KEIR RADNEDGE REPORTS: Even before FIFA’s executive committee has discussed the Qatar issues, president Sepp Blatter had picked out one of its newest members to lead the task force on a timing switch.

He is Sheikh Salman bin Ebrahim Al Khalifa of Bahrain who was elected only at the start of May as both president of the tormented Asian Football Confederation and as one its FIFA exco delegates.

Sheikh Salman won the presidency decisively after shrugging off challenges over Bahrain’s human rights record. Intriguingly he was supported powerfully by Asian Olympic leader Sheikh Ahmad Al-Fahad Al-Sabah – who also played a key role in the recent accession of Germany’s Thomas Bach as new president of the International Olympic Committee.

Sheikh Salman: brought on board only in May

The AFC’s new leader celebrated a double success after he defeated Hassan Al-Thawadi of Qatar by 28 votes to 18 for a seat on the FIFA executive committee. Al-Thawadi has also been in Zurich this week in his role as head of the Qatar 2022 Supreme Committee entrusted with organising the World Cup in the Gulf state.

Blatter has become a late convert to the idea of shifting the 2022 World Cup away from the searing summer temperatures in the Gulf.


Now he is believed to favour Sheikh Salman for the task force challenge of assessing not only the pros and cons of a switch but consulting the various medical experts, national associations, leagues and clubs.

Sheikh Salman’s AFC election followed a smear-laden campaign in which his role as of the Bahrain FA was questioned in relation to allegations of  national team players having been arrested and tortured by national security forces during free expression protests.

In fact though Blatter has prepared the direction of the exco discussion, yesterday’s first day of the meeting did not reach as far down the agenda as  Qatar (both timing and workers’ conditions) which is item 25.2 out of 27 – and No27 is the date of the next meeting.

The desert storm over the timing of the 2022 finals was kicked off by UEFA president Michel Platini within a few weeks of his voting for Qatar in the contentious vote in December 2010.

Platini’s initial salvo over Qatar was followed up this past spring by FIFA secretary-general Jerome Valcke going public with a helpful suggestion that medical analysis could support a date switch.

Then Blatter jumped on board. First he said the issue would go on the agenda in October then he firmed that up to predicting that the exco would approve a switch.

This took CONCACAF, in particular, by surprise. The United States lost out to Qatar in the final round of voting for 2022. CONCACAF president Jeff Webb and USSF leader Sunil Gulati remain puzzled by Blatter’s sudden haste.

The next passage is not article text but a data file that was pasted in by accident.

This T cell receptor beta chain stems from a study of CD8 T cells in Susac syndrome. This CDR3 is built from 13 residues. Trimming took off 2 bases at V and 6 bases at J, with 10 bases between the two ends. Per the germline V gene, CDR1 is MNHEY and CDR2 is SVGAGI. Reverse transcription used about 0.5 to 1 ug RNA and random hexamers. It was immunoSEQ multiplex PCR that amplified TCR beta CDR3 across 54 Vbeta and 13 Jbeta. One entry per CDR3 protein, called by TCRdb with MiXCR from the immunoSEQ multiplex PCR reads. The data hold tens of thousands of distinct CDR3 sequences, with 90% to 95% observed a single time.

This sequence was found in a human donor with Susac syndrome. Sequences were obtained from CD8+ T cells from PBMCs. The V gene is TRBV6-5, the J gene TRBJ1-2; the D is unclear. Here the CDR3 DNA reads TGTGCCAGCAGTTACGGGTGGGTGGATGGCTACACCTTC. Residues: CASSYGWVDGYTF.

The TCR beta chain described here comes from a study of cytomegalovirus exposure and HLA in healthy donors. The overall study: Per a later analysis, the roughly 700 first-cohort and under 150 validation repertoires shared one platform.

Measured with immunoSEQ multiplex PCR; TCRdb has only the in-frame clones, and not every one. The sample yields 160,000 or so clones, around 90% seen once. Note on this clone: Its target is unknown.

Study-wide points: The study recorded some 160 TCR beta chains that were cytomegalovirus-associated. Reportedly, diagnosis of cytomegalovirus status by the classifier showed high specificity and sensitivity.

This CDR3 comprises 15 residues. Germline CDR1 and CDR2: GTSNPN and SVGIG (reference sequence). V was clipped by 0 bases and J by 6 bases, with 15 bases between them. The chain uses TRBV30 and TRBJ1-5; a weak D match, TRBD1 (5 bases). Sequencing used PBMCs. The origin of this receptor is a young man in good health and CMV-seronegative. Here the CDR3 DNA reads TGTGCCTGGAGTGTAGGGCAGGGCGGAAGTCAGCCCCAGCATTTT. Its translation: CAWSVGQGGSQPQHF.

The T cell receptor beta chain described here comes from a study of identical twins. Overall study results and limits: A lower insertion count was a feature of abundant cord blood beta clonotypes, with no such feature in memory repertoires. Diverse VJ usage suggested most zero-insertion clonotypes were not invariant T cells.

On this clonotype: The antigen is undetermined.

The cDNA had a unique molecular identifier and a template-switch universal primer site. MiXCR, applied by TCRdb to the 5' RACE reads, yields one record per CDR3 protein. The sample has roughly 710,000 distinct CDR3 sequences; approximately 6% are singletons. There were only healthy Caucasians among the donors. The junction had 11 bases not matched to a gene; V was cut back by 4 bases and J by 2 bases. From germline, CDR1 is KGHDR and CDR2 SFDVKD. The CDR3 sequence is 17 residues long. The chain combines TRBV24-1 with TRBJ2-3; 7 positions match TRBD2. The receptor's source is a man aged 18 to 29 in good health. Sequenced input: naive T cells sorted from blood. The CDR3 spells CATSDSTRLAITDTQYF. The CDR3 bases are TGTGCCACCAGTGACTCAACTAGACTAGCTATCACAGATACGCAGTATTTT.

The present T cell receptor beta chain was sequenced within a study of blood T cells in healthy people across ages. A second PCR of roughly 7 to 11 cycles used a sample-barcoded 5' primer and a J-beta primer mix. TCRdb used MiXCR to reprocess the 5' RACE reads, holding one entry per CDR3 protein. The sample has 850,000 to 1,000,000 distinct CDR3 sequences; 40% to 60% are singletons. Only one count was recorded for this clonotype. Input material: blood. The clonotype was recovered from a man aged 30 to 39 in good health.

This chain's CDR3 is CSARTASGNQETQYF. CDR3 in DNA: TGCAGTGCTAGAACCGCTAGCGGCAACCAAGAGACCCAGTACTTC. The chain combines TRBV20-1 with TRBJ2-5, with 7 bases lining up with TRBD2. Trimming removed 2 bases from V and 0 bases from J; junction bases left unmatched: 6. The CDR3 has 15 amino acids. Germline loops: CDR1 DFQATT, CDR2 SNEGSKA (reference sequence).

Clubs’ concerns

They are not alone in believing that to take a decision and then study the reasons would be putting a Qatari cart before the camel, so to speak.

Karl-Heinz Rummenigge, in his role as chairman of the European Club Association, is similarly suspicious (though the Bayern Munich ceo has been shuffling sideways towards a date change for some time: this may yet prompt a schism within ECA).

Rummenigge has issued a polite but firm request for a football-wide consultation before FIFA reaches any decision. He says: “We would like to be involved in the decision-making process on a serious and high level because this is something which will impact on our business so we want a guarantee of involvement.”

So, the questions which concerned the FIFA exco were :

1, is it necessary to switch at all?

Answer: either ‘No’ because all the key sectors will be air-cooled and most matches can be played at night or ‘Yes’ for concern over the health of fans (who can afford Qatari prices);

2, does that affect the Qataris?

Answer: Not one iota.

3, does that compromise the original bidding contest?

Answer: No, because the summer date was only assumed and never entered in contractual writing.

4, how would switching affect the world sporting calendar?

Answer: Platini’s preference for January/February 2022 would cut across the Winter Olympics date (suggesting November/December is the more likely).

5, how would switching affect the football calendar?

Answer: Most of the world’s nation run their seasons spring to autumn so western Europe is on its own on this one.

6, who is for, who is against and who may not care either way?

Answer: Michel Platini is in favour, so are lower division western European clubs who want to cash in on the TV and sponsor exposure granted by the mid-season absence of the Premier, Serie A, Liga, Bundesliga competition; CONCACAF will be opposed to any hasty decision because of American irritation; and most of the FIFA exco will not care one way or the other (many of them will not be there by 2022, after all).

Finding a compromise will be a challenge indeed for one of the FIFA exco’s newest members.